In my college computer science lab, two eternal debates
flourished during breaks from long nights of coding
and debugging: “emacs versus vi?”; and “what is the
best programming language?” Later, as I began my career
in industry, I noticed that the debate over programming
languages was also going on in the hallways of Silicon Valley campuses. It was the ’90s, and at Sun many of us were
watching Java claim significant mindshare among developers, particularly those previously developing in C or C++.
I have always found the notion of best language to be
too subjective and too dependent on the nature of the
programming task at hand. Over my career, however, I
have spent significant time pondering two related questions that I think are more fundamental. First, is software
engineering at large being done on fewer languages over
time? That is, is the set of computer languages converging?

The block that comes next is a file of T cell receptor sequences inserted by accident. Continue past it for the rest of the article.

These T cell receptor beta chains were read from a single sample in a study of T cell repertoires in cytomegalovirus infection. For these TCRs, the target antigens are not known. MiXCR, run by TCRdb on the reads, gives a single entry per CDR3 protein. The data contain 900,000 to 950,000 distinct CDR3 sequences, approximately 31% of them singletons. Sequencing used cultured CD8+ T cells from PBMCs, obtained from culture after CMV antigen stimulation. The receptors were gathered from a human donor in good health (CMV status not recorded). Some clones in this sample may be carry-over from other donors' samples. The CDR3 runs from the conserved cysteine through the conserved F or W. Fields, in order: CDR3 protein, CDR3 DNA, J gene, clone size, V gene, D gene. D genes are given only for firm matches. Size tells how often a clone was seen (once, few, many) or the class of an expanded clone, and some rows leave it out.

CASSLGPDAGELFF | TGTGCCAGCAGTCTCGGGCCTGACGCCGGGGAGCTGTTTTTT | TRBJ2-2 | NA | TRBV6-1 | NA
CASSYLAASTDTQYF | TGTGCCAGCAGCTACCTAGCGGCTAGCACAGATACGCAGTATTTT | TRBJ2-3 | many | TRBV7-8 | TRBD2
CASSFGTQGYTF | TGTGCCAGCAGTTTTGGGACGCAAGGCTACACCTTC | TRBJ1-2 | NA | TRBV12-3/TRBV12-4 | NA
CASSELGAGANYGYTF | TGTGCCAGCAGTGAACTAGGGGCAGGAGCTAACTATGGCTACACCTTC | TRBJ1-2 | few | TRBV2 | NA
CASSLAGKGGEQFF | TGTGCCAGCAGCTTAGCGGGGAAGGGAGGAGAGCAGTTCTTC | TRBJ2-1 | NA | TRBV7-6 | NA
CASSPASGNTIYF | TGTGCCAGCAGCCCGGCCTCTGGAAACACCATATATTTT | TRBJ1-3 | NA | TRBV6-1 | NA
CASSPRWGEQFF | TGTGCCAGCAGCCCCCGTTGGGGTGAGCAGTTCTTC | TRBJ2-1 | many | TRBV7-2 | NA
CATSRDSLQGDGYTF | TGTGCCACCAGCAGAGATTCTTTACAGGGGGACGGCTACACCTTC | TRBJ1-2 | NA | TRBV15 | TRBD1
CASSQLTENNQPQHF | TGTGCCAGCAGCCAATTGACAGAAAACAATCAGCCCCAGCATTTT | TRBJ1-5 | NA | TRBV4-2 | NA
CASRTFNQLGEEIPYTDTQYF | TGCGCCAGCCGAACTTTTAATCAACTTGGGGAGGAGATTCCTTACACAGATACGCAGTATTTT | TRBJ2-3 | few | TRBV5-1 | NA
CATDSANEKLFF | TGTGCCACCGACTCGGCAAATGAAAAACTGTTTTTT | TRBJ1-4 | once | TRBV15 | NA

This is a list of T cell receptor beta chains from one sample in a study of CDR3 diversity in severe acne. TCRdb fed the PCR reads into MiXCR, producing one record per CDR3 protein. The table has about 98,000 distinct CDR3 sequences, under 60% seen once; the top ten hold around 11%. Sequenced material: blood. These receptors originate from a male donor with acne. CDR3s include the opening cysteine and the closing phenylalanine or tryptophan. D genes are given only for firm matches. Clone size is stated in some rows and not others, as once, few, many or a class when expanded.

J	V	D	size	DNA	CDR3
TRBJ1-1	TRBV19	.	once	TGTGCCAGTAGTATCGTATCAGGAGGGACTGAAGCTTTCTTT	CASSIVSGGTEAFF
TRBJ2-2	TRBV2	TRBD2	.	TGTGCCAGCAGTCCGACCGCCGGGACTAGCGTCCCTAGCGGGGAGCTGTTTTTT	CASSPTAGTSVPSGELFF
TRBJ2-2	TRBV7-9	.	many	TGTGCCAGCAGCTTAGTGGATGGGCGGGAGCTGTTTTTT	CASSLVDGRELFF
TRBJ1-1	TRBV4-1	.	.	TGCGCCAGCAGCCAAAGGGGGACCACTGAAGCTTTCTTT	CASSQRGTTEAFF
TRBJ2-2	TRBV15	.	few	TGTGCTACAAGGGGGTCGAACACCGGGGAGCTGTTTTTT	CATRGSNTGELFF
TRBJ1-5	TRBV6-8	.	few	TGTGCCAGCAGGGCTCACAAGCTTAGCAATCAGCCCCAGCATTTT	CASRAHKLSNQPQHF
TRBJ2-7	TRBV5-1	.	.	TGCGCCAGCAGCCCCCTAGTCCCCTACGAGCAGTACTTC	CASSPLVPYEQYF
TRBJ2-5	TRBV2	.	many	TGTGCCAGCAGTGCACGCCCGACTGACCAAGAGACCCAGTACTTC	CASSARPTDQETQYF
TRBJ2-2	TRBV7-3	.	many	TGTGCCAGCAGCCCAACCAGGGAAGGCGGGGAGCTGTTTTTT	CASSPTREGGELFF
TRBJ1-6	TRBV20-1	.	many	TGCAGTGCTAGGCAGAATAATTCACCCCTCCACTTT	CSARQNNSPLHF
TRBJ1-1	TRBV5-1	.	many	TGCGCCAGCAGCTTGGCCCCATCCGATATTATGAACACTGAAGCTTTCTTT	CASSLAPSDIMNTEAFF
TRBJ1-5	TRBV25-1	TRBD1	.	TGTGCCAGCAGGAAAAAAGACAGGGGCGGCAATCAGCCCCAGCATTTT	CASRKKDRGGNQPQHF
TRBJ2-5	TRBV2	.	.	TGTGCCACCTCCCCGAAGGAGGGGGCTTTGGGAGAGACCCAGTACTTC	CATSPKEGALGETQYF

Second, what makes a particular language “better” or useful or more rapidly adopted for a particular task?
In examining these questions I have found it particularly interesting to look not at the battle of the heavyweights, but rather at their less well-studied offshoots, the
purpose-built languages. These languages sprout like weeds
alongside the road of mainstream language development,
and they exhibit properties and a history that lead one
to reconsider instinctive answers to the fundamental
language questions. Considering purpose-built languages,
programming language development is not converging at
all, and utility seems to have little to do with traditional
notions of structure or properties that are empirically
“better” from a language-design perspective. Purpose-built languages even defy a strict definition worthy of a
prescriptive compiler grammarian: they somehow seem
“smaller” than a full-fledged programming language; they
are not always Turing-complete; they can lack formal
grammars (and parsers); they are sometimes stand-alone
but often a part of a more complex environment or
containing program; they are often but not always interpreted; they are typically designed for a single purpose
but often (accidentally) jump from one type of use to
another. And some even have no name.